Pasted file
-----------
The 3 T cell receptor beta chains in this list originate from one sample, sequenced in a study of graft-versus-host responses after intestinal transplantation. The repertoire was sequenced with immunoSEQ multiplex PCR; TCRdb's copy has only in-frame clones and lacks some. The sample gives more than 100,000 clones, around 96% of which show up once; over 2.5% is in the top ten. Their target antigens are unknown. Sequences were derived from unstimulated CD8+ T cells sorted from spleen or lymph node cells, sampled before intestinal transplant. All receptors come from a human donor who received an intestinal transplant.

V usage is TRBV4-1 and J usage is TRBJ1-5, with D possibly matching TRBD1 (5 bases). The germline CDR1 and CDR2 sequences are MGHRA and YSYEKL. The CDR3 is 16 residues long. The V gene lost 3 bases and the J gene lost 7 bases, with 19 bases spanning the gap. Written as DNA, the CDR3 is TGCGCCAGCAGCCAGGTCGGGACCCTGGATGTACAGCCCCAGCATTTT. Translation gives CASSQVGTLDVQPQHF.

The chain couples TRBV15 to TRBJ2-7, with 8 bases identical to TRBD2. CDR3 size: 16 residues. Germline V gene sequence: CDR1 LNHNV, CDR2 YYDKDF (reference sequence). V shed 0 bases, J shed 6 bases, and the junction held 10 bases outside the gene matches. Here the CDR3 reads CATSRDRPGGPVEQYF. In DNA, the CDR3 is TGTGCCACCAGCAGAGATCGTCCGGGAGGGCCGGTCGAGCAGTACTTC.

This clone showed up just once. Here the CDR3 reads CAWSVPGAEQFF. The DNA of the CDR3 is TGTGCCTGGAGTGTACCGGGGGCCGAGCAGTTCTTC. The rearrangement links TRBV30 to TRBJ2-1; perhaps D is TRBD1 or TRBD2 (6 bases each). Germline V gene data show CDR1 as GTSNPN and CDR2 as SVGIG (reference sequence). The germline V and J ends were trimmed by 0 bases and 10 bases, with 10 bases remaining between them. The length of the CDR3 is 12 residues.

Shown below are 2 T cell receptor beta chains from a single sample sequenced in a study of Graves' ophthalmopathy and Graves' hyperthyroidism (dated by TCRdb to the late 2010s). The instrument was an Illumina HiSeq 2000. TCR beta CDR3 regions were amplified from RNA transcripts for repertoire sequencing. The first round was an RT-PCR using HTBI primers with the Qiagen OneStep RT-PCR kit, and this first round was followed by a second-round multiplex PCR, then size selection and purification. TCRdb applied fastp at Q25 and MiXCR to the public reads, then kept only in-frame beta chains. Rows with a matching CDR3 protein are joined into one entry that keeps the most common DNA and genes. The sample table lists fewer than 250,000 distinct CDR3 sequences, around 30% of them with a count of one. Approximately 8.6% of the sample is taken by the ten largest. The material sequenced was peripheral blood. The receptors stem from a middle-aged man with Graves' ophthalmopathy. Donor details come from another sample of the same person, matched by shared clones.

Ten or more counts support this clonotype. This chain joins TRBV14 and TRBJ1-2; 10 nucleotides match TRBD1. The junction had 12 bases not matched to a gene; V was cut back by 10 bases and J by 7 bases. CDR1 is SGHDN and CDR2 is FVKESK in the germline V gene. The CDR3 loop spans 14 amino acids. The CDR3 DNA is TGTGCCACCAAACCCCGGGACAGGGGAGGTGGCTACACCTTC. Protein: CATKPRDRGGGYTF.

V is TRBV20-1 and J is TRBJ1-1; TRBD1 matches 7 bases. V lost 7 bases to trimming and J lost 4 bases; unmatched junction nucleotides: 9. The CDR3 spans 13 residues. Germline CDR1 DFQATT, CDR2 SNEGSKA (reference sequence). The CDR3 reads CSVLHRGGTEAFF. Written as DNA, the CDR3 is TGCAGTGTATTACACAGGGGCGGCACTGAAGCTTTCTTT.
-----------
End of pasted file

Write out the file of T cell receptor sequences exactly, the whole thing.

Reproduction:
The 3 T cell receptor beta chains in this list originate from one sample, sequenced in a study of graft-versus-host responses after intestinal transplantation. The repertoire was sequenced with immunoSEQ multiplex PCR; TCRdb's copy has only in-frame clones and lacks some. The sample gives more than 100,000 clones, around 96% of which show up once; over 2.5% is in the top ten. Their target antigens are unknown. Sequences were derived from unstimulated CD8+ T cells sorted from spleen or lymph node cells, sampled before intestinal transplant. All receptors come from a human donor who received an intestinal transplant.

V usage is TRBV4-1 and J usage is TRBJ1-5, with D possibly matching TRBD1 (5 bases). The germline CDR1 and CDR2 sequences are MGHRA and YSYEKL. The CDR3 is 16 residues long. The V gene lost 3 bases and the J gene lost 7 bases, with 19 bases spanning the gap. Written as DNA, the CDR3 is TGCGCCAGCAGCCAGGTCGGGACCCTGGATGTACAGCCCCAGCATTTT. Translation gives CASSQVGTLDVQPQHF.

The chain couples TRBV15 to TRBJ2-7, with 8 bases identical to TRBD2. CDR3 size: 16 residues. Germline V gene sequence: CDR1 LNHNV, CDR2 YYDKDF (reference sequence). V shed 0 bases, J shed 6 bases, and the junction held 10 bases outside the gene matches. Here the CDR3 reads CATSRDRPGGPVEQYF. In DNA, the CDR3 is TGTGCCACCAGCAGAGATCGTCCGGGAGGGCCGGTCGAGCAGTACTTC.

This clone showed up just once. Here the CDR3 reads CAWSVPGAEQFF. The DNA of the CDR3 is TGTGCCTGGAGTGTACCGGGGGCCGAGCAGTTCTTC. The rearrangement links TRBV30 to TRBJ2-1; perhaps D is TRBD1 or TRBD2 (6 bases each). Germline V gene data show CDR1 as GTSNPN and CDR2 as SVGIG (reference sequence). The germline V and J ends were trimmed by 0 bases and 10 bases, with 10 bases remaining between them. The length of the CDR3 is 12 residues.

Shown below are 2 T cell receptor beta chains from a single sample sequenced in a study of Graves' ophthalmopathy and Graves' hyperthyroidism (dated by TCRdb to the late 2010s). The instrument was an Illumina HiSeq 2000. TCR beta CDR3 regions were amplified from RNA transcripts for repertoire sequencing. The first round was an RT-PCR using HTBI primers with the Qiagen OneStep RT-PCR kit, and this first round was followed by a second-round multiplex PCR, then size selection and purification. TCRdb applied fastp at Q25 and MiXCR to the public reads, then kept only in-frame beta chains. Rows with a matching CDR3 protein are joined into one entry that keeps the most common DNA and genes. The sample table lists fewer than 250,000 distinct CDR3 sequences, around 30% of them with a count of one. Approximately 8.6% of the sample is taken by the ten largest. The material sequenced was peripheral blood. The receptors stem from a middle-aged man with Graves' ophthalmopathy. Donor details come from another sample of the same person, matched by shared clones.

Ten or more counts support this clonotype. This chain joins TRBV14 and TRBJ1-2; 10 nucleotides match TRBD1. The junction had 12 bases not matched to a gene; V was cut back by 10 bases and J by 7 bases. CDR1 is SGHDN and CDR2 is FVKESK in the germline V gene. The CDR3 loop spans 14 amino acids. The CDR3 DNA is TGTGCCACCAAACCCCGGGACAGGGGAGGTGGCTACACCTTC. Protein: CATKPRDRGGGYTF.

V is TRBV20-1 and J is TRBJ1-1; TRBD1 matches 7 bases. V lost 7 bases to trimming and J lost 4 bases; unmatched junction nucleotides: 9. The CDR3 spans 13 residues. Germline CDR1 DFQATT, CDR2 SNEGSKA (reference sequence). The CDR3 reads CSVLHRGGTEAFF. Written as DNA, the CDR3 is TGCAGTGTATTACACAGGGGCGGCACTGAAGCTTTCTTT.